Here is the opening statement from the Department of Labor:

In the week ending February 10, the advance figure for seasonally adjusted initial claims was 230,000, an increase of 7,000 from the previous week's revised level. The previous week's level was revised up by 2,000 from 221,000 to 223,000. The 4-week moving average was 228,500, an increase of 3,500 from the previous week's revised average. The previous week's average was revised up by 500 from 224,500 to 225,000.

Claims taking procedures in Puerto Rico and in the Virgin Islands have still not returned to normal. [See full report]

Today's seasonally adjusted 230K new claims, up 7K from last week's revised figure, matched the Investing.com forecast.

Here is a close look at the data over the decade (with a callout for the past year), which gives a clearer sense of the overall trend in relation to the last recession.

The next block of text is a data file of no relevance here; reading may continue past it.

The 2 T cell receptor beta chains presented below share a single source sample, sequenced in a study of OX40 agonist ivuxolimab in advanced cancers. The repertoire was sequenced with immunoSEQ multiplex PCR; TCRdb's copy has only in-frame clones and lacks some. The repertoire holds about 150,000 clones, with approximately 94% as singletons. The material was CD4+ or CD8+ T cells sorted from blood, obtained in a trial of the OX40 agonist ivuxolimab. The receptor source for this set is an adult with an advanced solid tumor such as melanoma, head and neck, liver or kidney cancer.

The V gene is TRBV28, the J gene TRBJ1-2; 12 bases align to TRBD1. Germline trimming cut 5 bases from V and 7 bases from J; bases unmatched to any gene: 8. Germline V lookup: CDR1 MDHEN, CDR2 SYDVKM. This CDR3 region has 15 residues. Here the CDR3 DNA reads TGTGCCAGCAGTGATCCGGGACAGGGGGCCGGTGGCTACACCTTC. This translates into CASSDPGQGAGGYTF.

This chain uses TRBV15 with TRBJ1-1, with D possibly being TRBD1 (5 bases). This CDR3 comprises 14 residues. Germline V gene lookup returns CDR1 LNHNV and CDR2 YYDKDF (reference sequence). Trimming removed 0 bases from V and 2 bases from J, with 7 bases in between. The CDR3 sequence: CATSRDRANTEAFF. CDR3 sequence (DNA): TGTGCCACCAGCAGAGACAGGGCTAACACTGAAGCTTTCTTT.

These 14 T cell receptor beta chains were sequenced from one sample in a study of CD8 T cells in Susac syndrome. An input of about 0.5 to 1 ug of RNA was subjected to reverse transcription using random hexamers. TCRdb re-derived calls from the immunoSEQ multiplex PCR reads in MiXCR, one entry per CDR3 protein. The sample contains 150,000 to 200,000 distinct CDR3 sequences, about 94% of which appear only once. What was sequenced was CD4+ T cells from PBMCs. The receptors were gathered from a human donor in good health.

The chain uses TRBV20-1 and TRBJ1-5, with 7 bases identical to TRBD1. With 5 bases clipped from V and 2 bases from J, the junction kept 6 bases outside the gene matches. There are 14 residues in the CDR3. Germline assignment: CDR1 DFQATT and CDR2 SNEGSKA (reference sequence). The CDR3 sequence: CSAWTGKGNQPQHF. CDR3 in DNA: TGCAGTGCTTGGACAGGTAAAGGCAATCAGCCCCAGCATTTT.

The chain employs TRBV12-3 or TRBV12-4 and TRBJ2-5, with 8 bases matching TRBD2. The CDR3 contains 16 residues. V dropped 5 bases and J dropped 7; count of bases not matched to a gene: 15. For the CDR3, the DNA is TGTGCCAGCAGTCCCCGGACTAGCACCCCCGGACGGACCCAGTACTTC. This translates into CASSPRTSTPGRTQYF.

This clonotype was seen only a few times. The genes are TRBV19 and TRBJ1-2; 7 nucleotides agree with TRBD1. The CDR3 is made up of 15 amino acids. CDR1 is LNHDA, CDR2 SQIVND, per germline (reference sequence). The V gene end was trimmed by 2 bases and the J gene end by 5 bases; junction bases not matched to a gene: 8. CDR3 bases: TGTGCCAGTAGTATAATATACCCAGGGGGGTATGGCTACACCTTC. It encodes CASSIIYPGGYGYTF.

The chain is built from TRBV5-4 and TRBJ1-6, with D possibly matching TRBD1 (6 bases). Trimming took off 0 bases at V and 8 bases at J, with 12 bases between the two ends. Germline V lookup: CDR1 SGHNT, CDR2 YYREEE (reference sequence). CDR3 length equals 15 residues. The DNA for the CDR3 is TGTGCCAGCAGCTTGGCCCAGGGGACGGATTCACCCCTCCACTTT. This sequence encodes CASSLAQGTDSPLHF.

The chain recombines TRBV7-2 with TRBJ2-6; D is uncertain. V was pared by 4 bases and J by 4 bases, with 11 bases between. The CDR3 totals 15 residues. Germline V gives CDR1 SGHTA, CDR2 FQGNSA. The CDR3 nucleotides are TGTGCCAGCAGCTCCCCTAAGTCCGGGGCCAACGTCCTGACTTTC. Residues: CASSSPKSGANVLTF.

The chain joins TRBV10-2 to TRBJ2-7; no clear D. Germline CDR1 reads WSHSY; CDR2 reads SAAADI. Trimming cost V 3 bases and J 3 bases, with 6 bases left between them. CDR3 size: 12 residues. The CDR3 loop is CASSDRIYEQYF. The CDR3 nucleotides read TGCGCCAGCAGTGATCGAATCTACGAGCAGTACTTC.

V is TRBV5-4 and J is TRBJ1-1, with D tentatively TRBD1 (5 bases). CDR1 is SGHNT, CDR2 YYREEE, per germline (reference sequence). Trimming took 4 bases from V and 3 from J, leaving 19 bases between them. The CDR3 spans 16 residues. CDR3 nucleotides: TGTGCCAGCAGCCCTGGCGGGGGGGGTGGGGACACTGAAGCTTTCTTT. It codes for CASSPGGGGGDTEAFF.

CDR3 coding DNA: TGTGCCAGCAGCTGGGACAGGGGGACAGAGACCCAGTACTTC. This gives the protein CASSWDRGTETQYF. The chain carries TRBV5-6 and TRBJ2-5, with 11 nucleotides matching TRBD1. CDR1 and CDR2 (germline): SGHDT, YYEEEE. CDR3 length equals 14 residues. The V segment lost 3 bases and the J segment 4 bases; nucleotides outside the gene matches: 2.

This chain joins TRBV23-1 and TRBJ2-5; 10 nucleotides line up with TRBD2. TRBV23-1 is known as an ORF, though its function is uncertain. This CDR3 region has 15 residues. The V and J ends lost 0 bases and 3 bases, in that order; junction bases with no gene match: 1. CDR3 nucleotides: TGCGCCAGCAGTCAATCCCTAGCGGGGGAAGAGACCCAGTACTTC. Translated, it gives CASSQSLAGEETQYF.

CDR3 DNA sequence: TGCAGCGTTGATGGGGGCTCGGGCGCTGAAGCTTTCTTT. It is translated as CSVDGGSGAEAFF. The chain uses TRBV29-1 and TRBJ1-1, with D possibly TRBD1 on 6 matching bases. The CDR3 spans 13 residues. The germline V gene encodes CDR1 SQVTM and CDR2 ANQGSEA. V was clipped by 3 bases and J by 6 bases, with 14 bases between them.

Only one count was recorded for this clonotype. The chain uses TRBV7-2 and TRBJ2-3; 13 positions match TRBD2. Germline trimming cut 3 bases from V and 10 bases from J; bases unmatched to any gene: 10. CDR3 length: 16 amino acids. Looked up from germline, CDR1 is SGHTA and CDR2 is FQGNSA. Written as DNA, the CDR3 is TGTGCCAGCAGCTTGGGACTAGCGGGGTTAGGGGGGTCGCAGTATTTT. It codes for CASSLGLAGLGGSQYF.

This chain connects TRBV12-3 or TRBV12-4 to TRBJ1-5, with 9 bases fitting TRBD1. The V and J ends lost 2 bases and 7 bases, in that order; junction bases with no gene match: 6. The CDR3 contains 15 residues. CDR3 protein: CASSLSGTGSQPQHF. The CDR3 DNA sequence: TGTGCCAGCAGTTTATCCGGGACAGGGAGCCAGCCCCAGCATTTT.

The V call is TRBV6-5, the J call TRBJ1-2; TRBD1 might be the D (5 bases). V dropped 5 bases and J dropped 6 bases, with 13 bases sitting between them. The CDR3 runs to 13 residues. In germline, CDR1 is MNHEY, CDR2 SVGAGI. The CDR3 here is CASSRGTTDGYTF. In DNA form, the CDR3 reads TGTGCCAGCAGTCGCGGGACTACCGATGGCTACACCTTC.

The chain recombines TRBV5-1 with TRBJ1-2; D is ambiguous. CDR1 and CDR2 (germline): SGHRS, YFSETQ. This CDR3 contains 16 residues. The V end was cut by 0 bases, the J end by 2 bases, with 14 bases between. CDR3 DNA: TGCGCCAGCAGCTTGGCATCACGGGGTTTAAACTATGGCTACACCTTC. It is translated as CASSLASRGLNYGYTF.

Unemployment Claims since 2007

As we can see, there's a good bit of volatility in this indicator, which is why the 4-week moving average (the highlighted number) is a more useful number than the weekly data. Here is the complete data series.

Unemployment Claims

The headline Unemployment Insurance data is seasonally adjusted. What does the non-seasonally adjusted data look like? See the chart below, which clearly shows the extreme volatility of the non-adjusted data (the red dots). The 4-week MA gives an indication of the recurring pattern of seasonal change (note, for example, those regular January spikes).